Well, in 2011, similar to the story of Turkish Medical Association, a legislative decree (KHK: 663 -in Turkish-) amended the article 11 of the Law of Turkish Dental Association, which is a professional union established by law and subject to governmental regulation in addition to having administrative authorities in many areas related to the dental profession. This article had authorized the association to set the minimum prices of dental consultation and treatments every year. With the legislative decree in 2011 this authorization was limited such that the association could only release guide tariffs and could not set the prices anymore.

After this amendment CHP, (Republican People’s Party, which is not the right wing party despite the connotation of its name) the main opposition party in the Great National Assembly of Turkey (GNAT), appealed against this to the Constitutional Court of Turkey saying that the association should have the authority to set the prices relying on the Article 135 of Turkish Constitution which declares that:

ARTICLE 135- Professional organizations having the characteristics of public institutions and their higher bodies are public corporate bodies established by law, with the objectives of meeting the common needs of the members of a given profession, to facilitate their professional activities, to ensure the development of the profession in keeping with common interests, to safeguard professional discipline and ethics in order to ensure integrity and trust in relations among its members and with the public; their organs shall be elected by secret ballot by their members in accordance with the procedure set forth in the law, and under judicial supervision…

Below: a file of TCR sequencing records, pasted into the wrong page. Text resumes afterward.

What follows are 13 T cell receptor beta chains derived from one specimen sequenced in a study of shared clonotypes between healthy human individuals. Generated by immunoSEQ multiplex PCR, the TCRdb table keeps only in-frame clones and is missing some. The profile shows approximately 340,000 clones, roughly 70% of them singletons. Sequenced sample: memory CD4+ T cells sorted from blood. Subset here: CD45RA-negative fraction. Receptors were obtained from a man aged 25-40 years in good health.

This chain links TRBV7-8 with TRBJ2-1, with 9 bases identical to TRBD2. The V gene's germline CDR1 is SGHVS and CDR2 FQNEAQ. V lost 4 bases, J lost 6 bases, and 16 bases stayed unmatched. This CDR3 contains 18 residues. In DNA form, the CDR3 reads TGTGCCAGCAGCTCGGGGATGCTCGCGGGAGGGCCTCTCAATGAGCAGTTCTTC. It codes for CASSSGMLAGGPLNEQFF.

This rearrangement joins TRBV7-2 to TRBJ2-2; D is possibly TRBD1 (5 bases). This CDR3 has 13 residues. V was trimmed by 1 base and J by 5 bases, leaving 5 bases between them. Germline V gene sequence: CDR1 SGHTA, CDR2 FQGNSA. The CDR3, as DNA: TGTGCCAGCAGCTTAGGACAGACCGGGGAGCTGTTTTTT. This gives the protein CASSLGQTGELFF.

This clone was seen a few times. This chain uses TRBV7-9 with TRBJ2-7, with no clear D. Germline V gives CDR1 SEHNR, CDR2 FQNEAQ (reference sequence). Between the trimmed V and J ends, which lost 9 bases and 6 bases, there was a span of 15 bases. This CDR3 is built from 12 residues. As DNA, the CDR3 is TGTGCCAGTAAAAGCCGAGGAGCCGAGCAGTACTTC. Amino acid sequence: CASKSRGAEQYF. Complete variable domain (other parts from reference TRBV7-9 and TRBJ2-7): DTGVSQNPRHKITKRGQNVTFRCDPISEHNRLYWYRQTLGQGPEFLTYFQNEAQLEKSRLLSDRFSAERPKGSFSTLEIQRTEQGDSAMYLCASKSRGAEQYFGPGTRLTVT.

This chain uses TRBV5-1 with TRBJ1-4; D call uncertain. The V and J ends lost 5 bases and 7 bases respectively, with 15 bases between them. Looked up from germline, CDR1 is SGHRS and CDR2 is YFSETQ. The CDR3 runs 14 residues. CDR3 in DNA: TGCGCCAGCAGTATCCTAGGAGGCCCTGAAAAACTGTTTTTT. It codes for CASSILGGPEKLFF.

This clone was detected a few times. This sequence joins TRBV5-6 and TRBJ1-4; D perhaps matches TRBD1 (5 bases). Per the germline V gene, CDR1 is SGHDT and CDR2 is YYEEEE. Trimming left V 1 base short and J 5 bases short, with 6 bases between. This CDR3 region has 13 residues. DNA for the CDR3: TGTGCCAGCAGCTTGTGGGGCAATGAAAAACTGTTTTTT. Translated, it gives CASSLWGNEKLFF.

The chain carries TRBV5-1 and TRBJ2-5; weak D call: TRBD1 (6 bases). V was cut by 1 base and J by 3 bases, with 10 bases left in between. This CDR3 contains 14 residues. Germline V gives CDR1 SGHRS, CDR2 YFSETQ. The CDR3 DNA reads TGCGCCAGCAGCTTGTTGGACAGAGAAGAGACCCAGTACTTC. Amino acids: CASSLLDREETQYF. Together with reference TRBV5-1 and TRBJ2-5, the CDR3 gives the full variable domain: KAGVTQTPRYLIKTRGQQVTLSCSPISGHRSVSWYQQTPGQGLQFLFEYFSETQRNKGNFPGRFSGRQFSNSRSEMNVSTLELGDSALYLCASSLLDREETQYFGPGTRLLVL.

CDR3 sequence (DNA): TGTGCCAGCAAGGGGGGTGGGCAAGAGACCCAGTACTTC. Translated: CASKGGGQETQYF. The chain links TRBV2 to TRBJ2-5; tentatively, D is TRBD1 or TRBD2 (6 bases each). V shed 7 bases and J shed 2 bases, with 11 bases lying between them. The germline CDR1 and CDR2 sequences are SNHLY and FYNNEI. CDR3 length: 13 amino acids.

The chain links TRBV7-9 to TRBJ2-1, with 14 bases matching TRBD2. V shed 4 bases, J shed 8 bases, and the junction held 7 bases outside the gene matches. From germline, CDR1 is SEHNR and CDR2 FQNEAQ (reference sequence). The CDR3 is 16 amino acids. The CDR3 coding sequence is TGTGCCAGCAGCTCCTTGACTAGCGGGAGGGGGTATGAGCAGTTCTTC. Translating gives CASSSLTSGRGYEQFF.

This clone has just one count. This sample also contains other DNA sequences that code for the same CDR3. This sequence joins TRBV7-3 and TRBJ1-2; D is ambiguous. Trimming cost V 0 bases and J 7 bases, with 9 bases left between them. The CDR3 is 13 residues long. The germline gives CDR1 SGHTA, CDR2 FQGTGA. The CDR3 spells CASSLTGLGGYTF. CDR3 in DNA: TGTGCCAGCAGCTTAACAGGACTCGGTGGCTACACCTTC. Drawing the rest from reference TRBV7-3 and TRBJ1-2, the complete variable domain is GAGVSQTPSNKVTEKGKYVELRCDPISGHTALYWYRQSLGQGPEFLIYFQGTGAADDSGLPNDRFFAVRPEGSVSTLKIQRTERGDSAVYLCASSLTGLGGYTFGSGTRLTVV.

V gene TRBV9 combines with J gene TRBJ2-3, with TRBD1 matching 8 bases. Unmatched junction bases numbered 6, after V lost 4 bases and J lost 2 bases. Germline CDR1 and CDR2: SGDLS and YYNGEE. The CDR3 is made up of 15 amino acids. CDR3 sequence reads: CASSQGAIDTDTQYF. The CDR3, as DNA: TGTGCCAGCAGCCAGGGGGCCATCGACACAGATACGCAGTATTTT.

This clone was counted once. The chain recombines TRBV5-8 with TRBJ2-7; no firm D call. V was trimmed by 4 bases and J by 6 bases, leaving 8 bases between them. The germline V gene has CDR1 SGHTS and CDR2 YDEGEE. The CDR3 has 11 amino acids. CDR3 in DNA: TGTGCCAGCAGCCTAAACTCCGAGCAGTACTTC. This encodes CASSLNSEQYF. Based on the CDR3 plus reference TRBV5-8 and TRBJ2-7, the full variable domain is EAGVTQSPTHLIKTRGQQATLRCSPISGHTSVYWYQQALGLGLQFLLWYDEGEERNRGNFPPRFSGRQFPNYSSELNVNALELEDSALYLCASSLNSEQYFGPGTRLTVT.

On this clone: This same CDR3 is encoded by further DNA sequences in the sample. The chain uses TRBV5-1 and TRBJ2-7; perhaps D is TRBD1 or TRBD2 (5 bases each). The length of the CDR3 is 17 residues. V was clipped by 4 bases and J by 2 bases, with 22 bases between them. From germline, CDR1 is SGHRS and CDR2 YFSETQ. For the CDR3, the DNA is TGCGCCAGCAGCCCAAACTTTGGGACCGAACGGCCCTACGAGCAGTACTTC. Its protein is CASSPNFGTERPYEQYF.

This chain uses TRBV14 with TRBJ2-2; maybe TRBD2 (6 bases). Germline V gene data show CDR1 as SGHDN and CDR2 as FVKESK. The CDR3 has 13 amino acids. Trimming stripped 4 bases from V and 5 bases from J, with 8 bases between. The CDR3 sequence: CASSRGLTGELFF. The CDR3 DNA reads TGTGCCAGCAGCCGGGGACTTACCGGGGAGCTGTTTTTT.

However with its judgement (Dated 04 December 2014 and numbered E.2013/114 K.2014/184) the Constitutional Court rejected the claims of CHP and approved the relevant part of the amendment implemented by the above-mentioned decree. This judgement was also appealed and again it was overturned by the court.

While rejecting the request for annulment of the amendment, the constitutional court underscored that “although fixed minimum tariffs may be considered to be compatible with the ruling (facilitating professional activities, ensuring the development of the profession in keeping with common interests etc.) of Article 135 of the constitution, this article does not entail price fixing nor does entitle the organizations to fix the tariffs…” and “... fixed minimum tariffs are not a must for efficient and competent health services” and ruled that in the light of Article 135 entitling the professional organizations to fix prices shall be appraised by the legislative body.

This is not a judgement related to a specific TCA decision which is subject to supervision of administrative courts and the Council of State as the court of appeals. However it shows that the approach of the highest judicial court in Turkey, which is apparently compatible with the TCA’s opinions and decisions, declares that price fixing can not be considered as a vested right of the professional organizations according to the constitution.